You’ll need to answer some questions about the project at first, and for most of them you can just press Enter to accept the default. But one of the questions you’ll be asked — the last one, in fact — matters greatly: the choice of GUI framework to use.

One of BeeWare’s other offerings is a UI toolkit called Toga, for creating GUIs in Python programs using platform-native UI components. If you want to jump into learning Toga while also working with Briefcase, there’s nothing stopping you. Or you could select “None” and create a “headless” app that runs from the command line, or you could use a third-party UI toolkit or windowing system such as Pyglet or PyQT.

Note that if you install no UI toolkit, the app will have no console interactivity whatsoever — i.e., it won’t open a console window and it won’t print anything to the console.

This is useful if you’re deploying a program that doesn’t require console interaction — for instance, if it runs as a local web server and uses a web browser for interaction. But there is as of yet no option to allow Briefcase programs with no UI package installed to run with a console.

Briefcase project structure

A freshly initiated Briefcase app directory comes with several files pre-installed:

  • The top level of the app directory contains the project’s license, pyproject.toml file, a sample README file in ReStructured Text format, and a .gitignore file that comes pre-customised with common directories to omit from any Git repository created for the project
  • The src directory contains the source code of your app, with two subdirectories: one that contains the app (it has the same name as your project directory) and one that contains the app’s metadata
  • The app directory contains a resources directory, which is used to store resources like application icons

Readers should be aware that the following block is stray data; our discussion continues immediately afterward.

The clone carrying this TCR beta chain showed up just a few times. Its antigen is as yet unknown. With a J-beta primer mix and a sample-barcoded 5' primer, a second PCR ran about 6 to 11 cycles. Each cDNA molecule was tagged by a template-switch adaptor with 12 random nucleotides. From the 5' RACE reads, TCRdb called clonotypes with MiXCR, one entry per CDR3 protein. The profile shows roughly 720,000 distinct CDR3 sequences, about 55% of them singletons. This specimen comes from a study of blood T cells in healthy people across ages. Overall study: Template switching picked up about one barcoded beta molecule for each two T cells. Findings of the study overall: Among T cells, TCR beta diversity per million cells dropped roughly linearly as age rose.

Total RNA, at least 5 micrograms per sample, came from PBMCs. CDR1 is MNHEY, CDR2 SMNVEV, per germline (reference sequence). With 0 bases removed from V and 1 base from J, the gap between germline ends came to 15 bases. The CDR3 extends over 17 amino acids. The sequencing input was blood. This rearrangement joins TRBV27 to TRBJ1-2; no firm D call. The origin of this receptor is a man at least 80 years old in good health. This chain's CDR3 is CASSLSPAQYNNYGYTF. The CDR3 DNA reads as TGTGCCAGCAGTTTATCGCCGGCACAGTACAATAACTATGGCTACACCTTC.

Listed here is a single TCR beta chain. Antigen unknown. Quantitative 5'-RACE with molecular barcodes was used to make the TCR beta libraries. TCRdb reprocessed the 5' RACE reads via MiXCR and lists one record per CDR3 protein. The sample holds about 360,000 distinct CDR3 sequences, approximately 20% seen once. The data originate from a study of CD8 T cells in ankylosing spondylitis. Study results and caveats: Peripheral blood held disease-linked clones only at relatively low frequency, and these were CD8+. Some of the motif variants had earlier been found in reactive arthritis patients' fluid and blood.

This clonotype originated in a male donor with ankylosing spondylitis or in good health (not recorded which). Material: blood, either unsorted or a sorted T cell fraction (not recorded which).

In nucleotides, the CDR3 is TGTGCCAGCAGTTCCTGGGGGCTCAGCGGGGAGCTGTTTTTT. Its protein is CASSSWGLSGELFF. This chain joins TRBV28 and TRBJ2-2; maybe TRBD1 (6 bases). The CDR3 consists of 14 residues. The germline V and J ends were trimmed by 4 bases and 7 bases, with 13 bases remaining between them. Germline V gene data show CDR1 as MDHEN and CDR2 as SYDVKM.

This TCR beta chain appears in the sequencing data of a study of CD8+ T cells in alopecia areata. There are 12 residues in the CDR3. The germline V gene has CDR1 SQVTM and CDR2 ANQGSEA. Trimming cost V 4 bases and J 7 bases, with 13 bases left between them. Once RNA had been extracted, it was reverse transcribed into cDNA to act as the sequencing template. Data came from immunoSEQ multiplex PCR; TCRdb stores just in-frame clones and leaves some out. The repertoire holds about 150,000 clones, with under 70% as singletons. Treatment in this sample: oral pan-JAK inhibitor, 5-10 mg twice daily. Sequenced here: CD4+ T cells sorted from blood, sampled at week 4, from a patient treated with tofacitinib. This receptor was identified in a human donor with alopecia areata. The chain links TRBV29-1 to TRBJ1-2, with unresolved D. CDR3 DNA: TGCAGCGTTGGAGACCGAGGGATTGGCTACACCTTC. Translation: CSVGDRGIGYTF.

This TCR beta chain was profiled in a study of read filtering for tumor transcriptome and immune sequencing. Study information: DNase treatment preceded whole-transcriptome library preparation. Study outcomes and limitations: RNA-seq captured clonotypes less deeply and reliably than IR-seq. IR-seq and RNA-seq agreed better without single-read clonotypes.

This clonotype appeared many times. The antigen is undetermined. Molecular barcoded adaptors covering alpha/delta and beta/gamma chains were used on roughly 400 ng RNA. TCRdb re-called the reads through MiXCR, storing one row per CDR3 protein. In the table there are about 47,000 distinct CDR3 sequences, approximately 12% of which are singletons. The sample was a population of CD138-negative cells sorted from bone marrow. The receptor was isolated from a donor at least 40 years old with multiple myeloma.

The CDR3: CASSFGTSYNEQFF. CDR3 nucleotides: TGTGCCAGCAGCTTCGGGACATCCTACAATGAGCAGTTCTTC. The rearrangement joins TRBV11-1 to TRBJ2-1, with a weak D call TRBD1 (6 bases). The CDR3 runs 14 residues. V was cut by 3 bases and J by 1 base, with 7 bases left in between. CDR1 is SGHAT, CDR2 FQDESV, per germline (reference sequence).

Briefcase project commands

The briefcase command is how you perform most of your interactions with a Briefcase project. We covered the new command above, which is used to set up a Briefcase project in a given folder. But you’ll typically need to use many other commands during the lifecycle of a Briefcase app, and some of them can be a little counterintuitive.

Here are the most common Briefcase commands you’ll use:

  • dev: When you’re inside an app directory, this command runs that app in dev mode. Dev mode lets you run the application with its full complement of installed libraries, but without needing to be formally packaged for delivery. Most of the time, when developing your application, you’ll test-run it with dev mode. If any dependencies have changed since the last time you ran dev, use the -d flag to update them
  • build: Builds a copy of the application in the form needed to package it for distribution. This differs from dev in that you can build for different platforms if the scaffolding is installed
  • update: Updates an application build. This is the quick way to make sure the build of your application has the most recent code, rather than using build, which regenerates many more files. Pass the -d flag to update dependencies, and the -r flag to update resources (that is, to copy resources from the dev version of your app to the build version)
  • run: Runs the built version of the app. This essentially simulates running the packaged and deployed version of the application. Pass the -u flag to update any code before running.